Although I can picture the family in this story and Kennedy’s language is lyrical and fluid, ultimately I don’t find anything terribly interesting here other than the metaphor of the dead wasps, the wasps that can’t possibly get into the house through the closed window but somehow manage it all the same. The couple’s marriage is lifeless as well, and while Kennedy shows this clearly, it isn’t very interesting. Ray, the husband, is thoughtless, not only toward his wife but also toward his children, Shawn and Jimbo. Ray leaves for business and leaves and leaves and the reader senses, and eventually the wife concludes, that one day Ray won’t come back. And there doesn’t seem to be much else going on. All in all it’s a bit too domestic, even for The New Yorker.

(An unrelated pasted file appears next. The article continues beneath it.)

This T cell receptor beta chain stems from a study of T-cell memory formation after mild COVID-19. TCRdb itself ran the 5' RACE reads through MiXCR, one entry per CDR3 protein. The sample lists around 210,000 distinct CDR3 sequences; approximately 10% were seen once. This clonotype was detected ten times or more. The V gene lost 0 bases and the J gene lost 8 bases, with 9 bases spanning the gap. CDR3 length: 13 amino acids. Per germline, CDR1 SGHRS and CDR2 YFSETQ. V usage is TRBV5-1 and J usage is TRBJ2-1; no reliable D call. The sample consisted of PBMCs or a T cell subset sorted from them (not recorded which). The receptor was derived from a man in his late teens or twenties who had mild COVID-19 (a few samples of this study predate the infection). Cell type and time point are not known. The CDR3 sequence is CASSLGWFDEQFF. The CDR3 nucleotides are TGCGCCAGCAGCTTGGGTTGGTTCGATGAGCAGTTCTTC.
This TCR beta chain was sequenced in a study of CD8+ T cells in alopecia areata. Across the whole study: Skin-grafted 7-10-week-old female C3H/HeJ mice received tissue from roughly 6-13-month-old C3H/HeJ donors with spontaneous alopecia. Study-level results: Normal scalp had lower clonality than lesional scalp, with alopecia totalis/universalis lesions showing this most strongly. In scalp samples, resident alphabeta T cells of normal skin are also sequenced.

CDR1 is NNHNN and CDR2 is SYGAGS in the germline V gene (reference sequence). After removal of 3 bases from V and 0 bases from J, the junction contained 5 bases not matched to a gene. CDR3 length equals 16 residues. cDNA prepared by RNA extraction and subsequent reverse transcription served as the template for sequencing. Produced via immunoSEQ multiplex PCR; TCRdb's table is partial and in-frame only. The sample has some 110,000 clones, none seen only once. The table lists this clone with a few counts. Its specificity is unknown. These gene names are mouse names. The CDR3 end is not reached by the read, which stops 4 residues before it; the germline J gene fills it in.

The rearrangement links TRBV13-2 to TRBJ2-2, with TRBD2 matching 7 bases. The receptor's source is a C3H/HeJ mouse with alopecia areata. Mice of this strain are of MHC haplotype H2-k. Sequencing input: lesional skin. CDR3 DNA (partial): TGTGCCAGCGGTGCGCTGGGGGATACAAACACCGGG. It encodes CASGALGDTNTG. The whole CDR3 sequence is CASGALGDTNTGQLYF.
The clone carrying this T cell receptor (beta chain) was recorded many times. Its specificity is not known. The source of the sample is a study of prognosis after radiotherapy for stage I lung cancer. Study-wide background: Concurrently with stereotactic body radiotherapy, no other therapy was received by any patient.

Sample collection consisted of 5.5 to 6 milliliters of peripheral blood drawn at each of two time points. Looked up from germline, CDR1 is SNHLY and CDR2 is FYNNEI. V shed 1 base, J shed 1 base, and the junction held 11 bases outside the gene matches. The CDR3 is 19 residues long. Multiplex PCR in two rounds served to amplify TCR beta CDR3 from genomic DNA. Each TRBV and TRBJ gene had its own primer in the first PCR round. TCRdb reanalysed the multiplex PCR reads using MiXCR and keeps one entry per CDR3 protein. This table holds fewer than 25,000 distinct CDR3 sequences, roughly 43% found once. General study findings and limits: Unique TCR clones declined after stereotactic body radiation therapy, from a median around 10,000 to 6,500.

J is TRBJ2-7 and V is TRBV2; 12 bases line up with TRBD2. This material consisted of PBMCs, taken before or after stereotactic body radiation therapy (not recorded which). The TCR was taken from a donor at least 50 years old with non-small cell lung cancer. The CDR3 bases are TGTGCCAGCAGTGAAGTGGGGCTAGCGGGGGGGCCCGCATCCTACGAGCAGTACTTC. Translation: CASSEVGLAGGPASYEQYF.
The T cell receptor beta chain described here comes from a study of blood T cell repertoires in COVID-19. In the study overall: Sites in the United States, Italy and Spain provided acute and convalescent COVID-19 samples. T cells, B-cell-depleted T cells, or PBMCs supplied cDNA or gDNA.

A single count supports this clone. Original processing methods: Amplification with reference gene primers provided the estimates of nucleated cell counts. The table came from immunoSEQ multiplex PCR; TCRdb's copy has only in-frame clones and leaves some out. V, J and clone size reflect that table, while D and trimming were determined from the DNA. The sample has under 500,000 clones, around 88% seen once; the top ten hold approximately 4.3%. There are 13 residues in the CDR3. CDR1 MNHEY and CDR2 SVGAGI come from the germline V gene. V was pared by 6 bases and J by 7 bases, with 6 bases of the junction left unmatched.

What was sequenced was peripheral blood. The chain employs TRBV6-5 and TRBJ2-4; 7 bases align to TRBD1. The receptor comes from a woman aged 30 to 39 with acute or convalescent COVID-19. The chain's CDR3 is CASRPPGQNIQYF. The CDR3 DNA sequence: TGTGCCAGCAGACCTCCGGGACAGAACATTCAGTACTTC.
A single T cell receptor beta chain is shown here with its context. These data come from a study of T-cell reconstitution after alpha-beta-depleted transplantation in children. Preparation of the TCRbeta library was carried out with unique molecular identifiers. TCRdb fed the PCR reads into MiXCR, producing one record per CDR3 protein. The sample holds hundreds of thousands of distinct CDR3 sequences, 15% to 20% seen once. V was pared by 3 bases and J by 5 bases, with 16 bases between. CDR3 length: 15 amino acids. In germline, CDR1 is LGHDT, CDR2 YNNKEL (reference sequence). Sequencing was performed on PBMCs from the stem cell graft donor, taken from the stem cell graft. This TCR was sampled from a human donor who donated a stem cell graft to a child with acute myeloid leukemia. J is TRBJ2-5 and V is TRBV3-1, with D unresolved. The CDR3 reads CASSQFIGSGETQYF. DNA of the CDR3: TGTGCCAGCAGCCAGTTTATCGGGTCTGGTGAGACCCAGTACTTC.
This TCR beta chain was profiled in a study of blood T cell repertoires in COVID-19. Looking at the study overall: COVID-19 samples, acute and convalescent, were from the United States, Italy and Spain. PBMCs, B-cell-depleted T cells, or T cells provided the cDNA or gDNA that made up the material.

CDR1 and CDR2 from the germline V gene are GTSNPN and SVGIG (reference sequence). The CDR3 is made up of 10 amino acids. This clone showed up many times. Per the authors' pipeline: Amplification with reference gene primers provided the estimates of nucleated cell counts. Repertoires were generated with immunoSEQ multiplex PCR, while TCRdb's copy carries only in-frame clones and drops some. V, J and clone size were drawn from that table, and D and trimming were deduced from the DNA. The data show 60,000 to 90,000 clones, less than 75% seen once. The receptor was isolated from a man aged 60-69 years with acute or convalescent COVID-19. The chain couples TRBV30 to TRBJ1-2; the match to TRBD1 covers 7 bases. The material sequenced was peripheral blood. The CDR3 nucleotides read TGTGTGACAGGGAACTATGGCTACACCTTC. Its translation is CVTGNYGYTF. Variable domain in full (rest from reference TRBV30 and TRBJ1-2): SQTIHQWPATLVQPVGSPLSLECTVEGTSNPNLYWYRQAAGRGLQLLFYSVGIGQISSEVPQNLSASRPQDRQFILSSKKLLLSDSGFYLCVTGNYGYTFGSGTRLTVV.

July 30, 2007: “Wasps” by A. L. Kennedy